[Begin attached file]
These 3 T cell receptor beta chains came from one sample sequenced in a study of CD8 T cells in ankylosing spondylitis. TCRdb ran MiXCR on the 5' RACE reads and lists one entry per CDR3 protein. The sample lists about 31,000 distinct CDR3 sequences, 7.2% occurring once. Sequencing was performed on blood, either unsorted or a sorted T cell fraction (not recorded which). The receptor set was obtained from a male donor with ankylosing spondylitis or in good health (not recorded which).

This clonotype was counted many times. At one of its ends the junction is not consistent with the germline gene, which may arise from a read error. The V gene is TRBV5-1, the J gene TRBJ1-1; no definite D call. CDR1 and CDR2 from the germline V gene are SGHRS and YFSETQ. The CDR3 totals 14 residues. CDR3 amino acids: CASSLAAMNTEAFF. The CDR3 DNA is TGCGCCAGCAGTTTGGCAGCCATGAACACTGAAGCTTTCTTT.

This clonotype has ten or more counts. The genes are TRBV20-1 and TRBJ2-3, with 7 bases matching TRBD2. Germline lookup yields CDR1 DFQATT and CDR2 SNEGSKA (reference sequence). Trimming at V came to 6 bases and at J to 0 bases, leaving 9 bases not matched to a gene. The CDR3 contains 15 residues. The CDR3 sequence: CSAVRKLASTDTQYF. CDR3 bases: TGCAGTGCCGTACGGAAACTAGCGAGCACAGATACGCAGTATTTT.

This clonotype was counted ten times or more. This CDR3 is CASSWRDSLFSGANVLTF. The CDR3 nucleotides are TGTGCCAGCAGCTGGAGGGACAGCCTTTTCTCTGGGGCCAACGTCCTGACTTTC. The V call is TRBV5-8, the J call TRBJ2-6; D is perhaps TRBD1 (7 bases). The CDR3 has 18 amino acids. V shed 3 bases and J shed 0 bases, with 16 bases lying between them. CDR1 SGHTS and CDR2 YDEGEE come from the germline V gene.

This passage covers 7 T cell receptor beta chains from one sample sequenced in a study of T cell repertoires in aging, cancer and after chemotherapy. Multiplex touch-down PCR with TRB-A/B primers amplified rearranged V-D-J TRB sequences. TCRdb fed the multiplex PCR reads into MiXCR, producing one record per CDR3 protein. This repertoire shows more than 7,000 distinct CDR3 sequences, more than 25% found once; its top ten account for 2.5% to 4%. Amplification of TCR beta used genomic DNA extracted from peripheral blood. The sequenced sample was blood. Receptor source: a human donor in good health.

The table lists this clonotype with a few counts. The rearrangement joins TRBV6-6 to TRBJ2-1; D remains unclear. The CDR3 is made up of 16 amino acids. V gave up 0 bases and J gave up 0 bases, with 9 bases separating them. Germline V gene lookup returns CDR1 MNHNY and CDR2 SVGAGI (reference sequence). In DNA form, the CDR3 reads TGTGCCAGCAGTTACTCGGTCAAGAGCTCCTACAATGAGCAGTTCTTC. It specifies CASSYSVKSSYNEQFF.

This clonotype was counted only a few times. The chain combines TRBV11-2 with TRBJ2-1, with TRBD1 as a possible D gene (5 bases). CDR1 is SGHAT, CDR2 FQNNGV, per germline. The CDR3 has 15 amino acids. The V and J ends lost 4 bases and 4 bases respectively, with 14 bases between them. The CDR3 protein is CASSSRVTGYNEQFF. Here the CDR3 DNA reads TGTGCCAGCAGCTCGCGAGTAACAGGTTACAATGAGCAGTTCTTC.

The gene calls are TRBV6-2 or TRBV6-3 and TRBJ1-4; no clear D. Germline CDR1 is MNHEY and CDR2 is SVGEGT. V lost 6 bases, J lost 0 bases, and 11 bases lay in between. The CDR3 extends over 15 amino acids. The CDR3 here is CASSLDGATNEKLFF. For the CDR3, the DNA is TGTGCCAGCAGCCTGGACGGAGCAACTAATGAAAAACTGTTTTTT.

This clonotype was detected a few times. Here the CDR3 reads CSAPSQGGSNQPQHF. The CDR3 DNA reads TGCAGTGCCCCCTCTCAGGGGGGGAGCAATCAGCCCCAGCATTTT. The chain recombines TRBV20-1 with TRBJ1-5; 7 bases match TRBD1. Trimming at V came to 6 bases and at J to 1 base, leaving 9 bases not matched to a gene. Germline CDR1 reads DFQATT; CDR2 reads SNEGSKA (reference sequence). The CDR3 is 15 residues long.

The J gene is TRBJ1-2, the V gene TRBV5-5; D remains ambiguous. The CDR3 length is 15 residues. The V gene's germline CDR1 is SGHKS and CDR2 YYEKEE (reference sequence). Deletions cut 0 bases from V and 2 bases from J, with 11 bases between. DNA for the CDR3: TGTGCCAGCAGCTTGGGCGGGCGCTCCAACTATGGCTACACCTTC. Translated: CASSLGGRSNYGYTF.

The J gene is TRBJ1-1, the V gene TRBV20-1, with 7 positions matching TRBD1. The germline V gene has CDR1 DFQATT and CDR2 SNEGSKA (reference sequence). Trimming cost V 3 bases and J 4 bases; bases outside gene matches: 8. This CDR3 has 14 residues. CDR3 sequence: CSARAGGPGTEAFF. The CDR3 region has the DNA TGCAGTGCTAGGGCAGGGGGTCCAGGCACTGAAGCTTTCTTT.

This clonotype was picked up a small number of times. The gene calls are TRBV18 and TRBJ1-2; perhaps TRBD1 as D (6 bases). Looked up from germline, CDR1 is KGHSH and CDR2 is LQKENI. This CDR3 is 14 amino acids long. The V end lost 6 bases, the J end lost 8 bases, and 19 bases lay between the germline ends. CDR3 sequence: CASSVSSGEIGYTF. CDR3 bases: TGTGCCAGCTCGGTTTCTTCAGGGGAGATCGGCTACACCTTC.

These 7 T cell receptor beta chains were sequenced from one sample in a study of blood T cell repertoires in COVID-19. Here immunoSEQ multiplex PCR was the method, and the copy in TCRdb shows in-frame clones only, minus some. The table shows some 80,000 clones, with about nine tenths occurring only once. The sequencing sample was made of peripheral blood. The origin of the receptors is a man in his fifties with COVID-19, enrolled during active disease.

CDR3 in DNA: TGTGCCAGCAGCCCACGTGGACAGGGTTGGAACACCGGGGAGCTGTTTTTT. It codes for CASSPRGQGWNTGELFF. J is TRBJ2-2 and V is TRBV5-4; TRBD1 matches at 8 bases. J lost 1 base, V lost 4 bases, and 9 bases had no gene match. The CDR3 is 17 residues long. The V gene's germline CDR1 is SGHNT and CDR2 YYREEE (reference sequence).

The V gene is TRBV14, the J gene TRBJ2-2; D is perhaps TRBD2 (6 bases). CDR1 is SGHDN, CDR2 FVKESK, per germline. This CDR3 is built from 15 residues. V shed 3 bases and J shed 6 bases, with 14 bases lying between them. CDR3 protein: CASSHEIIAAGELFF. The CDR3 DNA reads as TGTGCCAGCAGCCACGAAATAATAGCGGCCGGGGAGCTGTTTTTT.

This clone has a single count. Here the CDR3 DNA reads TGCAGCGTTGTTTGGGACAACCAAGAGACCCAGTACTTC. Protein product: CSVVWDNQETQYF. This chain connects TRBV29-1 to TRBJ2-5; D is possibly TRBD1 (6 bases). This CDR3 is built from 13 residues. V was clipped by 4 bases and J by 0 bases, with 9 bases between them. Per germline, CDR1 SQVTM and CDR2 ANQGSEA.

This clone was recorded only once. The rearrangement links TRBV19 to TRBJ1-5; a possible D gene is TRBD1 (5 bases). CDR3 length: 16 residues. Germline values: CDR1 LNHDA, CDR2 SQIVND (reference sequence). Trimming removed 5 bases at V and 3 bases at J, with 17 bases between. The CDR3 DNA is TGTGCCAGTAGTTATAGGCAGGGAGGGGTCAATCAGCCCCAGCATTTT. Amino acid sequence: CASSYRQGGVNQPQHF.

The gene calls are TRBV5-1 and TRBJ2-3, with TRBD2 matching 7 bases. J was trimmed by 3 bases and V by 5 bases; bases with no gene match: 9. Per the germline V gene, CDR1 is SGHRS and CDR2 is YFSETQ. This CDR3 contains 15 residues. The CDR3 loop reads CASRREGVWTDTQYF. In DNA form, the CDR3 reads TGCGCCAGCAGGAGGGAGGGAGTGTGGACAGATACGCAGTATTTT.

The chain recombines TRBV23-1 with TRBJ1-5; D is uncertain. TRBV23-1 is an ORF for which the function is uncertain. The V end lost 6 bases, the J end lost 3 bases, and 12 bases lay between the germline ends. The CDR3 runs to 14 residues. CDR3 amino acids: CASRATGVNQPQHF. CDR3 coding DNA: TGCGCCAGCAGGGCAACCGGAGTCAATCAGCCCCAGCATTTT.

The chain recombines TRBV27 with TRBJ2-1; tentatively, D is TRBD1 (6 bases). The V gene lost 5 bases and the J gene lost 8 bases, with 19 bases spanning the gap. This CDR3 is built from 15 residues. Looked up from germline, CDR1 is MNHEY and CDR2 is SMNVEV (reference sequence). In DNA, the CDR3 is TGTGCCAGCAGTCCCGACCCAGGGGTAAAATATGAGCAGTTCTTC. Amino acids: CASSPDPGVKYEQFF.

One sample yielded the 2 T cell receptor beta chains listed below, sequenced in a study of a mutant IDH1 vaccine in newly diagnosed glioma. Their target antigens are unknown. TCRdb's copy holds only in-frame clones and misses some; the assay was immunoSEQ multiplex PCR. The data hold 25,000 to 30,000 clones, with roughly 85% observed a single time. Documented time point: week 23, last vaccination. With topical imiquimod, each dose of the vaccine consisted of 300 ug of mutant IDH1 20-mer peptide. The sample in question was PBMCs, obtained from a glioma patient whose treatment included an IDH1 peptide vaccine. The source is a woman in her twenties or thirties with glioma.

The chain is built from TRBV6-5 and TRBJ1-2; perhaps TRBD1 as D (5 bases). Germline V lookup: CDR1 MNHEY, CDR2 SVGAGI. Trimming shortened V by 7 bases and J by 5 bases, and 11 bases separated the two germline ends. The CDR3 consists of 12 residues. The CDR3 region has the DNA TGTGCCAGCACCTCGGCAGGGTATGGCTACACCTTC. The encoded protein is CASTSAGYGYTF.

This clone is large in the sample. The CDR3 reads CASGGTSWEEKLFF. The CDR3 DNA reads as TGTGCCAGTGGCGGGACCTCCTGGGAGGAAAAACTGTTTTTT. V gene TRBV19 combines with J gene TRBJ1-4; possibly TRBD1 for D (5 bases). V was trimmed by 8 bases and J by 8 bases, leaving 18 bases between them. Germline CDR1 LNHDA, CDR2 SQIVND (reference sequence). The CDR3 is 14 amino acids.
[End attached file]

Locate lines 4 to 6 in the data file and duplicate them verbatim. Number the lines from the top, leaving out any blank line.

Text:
This clonotype was counted ten times or more. This CDR3 is CASSWRDSLFSGANVLTF. The CDR3 nucleotides are TGTGCCAGCAGCTGGAGGGACAGCCTTTTCTCTGGGGCCAACGTCCTGACTTTC. The V call is TRBV5-8, the J call TRBJ2-6; D is perhaps TRBD1 (7 bases). The CDR3 has 18 amino acids. V shed 3 bases and J shed 0 bases, with 16 bases lying between them. CDR1 SGHTS and CDR2 YDEGEE come from the germline V gene.

This passage covers 7 T cell receptor beta chains from one sample sequenced in a study of T cell repertoires in aging, cancer and after chemotherapy. Multiplex touch-down PCR with TRB-A/B primers amplified rearranged V-D-J TRB sequences. TCRdb fed the multiplex PCR reads into MiXCR, producing one record per CDR3 protein. This repertoire shows more than 7,000 distinct CDR3 sequences, more than 25% found once; its top ten account for 2.5% to 4%. Amplification of TCR beta used genomic DNA extracted from peripheral blood. The sequenced sample was blood. Receptor source: a human donor in good health.

The table lists this clonotype with a few counts. The rearrangement joins TRBV6-6 to TRBJ2-1; D remains unclear. The CDR3 is made up of 16 amino acids. V gave up 0 bases and J gave up 0 bases, with 9 bases separating them. Germline V gene lookup returns CDR1 MNHNY and CDR2 SVGAGI (reference sequence). In DNA form, the CDR3 reads TGTGCCAGCAGTTACTCGGTCAAGAGCTCCTACAATGAGCAGTTCTTC. It specifies CASSYSVKSSYNEQFF.